24. Dual diagnosis
Matter for discussion submitted by the RCN Mental Health Forum
That RCN Congress discusses the challenges faced by nurses working across all health care sectors in managing people with dual diagnosis
Submitted by: Mental Health Forum
Council lead and committee assigned: Andrew McGovern, Nursing Practice and Policy Committee
Committee decision: Existing work addresses this issue
Members involved: Cris Allen, Chair of the RCN Mental Health Forum and Brighton and Hove Branch, Anna- Marie Felice, RCN Mental Health Forum steering committee member and Hertfordshire Branch, Peter Kelly, North West London Inner Branch and Ellie Gordon, Scunthorpe Branch, both expert reference group members
Final summary update at May 2012
While this item did not call for specific actions, the RCN has undertaken related work.
A substance abuse nurse has been appointed to the RCN Mental Health Forum steering committee, ensuring the clinical area of substance misuse and the issue of co-morbidity is factored in to the forum’s work.
The RCN has also spoken to the Association of Nurses in Substance Abuse (ANSA) around revising their guidance documents for all nurses. The need for this resource was highlighted by the Congress debate.
A RCN Learning Zone resource entitled “Substance misuse nursing for non-experts” has been launched at Congress this year. This was developed in conjunction with an expert reference group of substance misuse nurses drawn from ANSA and the RCN.
The RCN continues to work with the Royal College of Psychiatry and General Practice and the British Psychological Society on the substance misuse agenda and has had meetings with the Department of Health (DH) and the Ministry of Justice to discuss issues specifically related to clients with dual diagnoses and complex needs and their welfare in the current commissioning environment.
The RCN has regular meetings with the DH to discuss the broader substance misuse agenda and is represented by members who are clinical experts in the field.
Update at November 2011
Norman Young, chair of the RCN Mental Health Forum and staff lead Ian Hulatt, RCN Mental Health Adviser met following Congress on the 22 June 2011. It was agreed to appoint a substance misuse nurse to the steering committee to ensure that the clinical area of substance misuse and the issue of co-morbidity was factored in to the ongoing work of the RCN Mental Health Forum.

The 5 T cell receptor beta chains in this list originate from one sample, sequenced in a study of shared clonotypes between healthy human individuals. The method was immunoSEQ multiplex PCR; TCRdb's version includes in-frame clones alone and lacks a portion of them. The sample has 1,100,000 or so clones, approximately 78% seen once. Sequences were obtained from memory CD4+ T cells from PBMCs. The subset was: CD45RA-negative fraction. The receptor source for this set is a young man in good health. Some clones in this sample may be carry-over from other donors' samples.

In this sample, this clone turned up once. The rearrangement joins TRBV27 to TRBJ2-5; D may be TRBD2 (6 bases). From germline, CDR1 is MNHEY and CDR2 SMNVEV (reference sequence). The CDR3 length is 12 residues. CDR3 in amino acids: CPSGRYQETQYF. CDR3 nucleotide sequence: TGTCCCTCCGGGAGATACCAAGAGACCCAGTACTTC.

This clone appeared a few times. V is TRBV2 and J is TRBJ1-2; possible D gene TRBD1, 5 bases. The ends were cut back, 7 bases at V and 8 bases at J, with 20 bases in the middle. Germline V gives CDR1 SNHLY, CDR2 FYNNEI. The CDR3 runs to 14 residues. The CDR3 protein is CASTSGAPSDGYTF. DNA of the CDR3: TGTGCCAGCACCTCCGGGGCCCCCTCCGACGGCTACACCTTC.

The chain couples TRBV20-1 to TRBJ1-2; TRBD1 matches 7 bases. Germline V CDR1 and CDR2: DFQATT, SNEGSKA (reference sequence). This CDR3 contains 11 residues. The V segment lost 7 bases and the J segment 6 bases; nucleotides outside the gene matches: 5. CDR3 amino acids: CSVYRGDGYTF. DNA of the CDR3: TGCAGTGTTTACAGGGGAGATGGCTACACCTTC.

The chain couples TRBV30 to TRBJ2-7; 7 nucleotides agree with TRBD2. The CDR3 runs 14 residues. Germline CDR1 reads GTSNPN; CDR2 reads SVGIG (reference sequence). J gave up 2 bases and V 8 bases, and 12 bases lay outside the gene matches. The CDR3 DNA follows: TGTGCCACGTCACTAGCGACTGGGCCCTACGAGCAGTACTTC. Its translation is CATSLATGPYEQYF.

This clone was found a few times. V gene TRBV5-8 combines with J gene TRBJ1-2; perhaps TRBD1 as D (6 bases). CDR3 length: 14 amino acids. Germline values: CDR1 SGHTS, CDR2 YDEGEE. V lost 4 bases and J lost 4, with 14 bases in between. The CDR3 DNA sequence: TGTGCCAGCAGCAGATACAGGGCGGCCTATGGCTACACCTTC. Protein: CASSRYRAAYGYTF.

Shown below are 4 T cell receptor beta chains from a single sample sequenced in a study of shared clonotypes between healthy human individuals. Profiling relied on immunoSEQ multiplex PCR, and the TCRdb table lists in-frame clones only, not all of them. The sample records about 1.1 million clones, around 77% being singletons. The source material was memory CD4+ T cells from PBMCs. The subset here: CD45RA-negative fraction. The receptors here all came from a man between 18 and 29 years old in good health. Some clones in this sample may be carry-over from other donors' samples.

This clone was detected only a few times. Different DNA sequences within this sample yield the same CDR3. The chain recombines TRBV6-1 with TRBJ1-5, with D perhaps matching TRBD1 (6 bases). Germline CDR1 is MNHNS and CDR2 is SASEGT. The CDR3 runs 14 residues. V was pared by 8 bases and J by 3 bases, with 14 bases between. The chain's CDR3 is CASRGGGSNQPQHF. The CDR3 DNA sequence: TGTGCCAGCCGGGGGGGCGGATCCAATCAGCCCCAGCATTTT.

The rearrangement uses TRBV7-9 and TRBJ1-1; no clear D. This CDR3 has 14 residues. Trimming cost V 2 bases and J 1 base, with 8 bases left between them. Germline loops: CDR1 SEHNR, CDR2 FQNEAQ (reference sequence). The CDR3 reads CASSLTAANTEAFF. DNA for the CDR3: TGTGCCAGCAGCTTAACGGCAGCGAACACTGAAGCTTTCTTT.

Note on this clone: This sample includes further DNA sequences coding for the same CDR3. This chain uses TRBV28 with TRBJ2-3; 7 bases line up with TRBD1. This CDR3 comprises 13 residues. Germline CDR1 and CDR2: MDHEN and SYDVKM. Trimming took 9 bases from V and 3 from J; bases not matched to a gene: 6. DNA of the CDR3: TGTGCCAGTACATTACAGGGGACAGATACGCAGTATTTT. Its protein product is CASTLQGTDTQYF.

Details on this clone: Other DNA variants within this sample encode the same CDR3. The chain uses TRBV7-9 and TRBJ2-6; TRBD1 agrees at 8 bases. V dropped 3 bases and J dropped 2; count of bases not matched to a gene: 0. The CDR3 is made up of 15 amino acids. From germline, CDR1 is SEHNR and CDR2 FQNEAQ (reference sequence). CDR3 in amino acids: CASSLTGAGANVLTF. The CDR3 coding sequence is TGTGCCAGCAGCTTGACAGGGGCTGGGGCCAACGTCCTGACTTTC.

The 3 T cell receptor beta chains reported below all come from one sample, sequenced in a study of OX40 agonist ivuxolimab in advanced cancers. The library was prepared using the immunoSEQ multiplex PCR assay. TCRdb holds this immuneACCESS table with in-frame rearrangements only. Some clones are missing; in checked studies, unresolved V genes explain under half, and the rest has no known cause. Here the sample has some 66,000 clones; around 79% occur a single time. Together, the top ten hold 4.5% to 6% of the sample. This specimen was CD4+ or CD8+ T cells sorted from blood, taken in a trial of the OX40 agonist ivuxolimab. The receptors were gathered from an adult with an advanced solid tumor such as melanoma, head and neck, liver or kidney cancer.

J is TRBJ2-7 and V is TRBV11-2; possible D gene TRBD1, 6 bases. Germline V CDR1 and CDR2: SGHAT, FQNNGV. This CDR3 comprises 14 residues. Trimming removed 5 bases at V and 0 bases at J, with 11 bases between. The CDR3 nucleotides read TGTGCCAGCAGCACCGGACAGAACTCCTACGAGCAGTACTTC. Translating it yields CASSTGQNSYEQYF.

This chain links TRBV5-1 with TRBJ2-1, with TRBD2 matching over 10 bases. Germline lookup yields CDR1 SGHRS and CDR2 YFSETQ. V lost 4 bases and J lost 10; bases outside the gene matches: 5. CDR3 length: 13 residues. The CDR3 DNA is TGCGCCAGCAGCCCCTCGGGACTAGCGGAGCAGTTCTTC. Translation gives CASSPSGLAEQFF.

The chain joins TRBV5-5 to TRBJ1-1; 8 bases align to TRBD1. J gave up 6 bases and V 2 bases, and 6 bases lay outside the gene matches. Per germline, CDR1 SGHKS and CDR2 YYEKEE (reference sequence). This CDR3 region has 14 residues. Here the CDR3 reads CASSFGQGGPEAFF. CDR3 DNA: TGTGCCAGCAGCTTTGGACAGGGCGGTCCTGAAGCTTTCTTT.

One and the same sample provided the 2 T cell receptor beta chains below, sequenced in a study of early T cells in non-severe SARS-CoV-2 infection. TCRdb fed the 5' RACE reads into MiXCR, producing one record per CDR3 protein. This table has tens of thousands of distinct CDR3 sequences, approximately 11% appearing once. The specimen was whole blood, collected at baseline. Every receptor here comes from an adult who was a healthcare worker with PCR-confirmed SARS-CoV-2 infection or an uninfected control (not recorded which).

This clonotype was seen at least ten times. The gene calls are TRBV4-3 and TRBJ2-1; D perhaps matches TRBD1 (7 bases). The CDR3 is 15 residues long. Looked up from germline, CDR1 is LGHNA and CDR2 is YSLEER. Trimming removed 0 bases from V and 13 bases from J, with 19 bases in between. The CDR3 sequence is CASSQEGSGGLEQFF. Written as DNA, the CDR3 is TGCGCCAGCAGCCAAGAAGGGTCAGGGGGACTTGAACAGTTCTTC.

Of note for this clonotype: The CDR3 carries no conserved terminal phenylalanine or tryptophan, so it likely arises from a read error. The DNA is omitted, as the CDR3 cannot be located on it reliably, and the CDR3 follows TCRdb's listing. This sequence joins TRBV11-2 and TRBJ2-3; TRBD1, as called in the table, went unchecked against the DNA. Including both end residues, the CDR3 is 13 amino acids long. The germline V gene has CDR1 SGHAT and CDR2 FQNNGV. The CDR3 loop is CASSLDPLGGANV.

It was also agreed that the ongoing discussions with the Association of Nurses in Substance Abuse (ANSA), around the revision and re launch of their guidance documents for nurses in all fields to assist meeting the needs of this client group, would continue. It was felt that the Congress debate had increased not only the impetus to achieve this but also demonstrated its need.
There has been progress in two areas:
- The process of seeking nominations for the position on the steering committee of the Mental Health Forum for a substance misuse nurse has commenced with adverts in RCN Bulletin and on the RCN website
- The renewed resource on the care of people with substance misuse issues was the subject of ANSA’s Executive meeting in July 2011.
Chris Holley of the RCN Mental Health Forum opened this matter of discussion by highlighting the difficulty that patients with dual diagnosis face in accessing services. “Dual diagnosis creates system-wide challenges for the nursing workforce,” she said.
Thomas Murray of Devon Branch was keen to point out that although being older is not a diagnosis itself, the further along the pathway people get the more likely they are to have physical and mantal health components in their diagnosis.
Debaters raised the issue of mental health services claiming to be unable to start their work until substance abuse services had completed theirs and vice versa as a barrier to treatment programmes.
In closing Chris Holley acknowledged that dual diagnosis had a vast impact for nurses and that whilst there are community services, nurses are expected to know it all and do it all.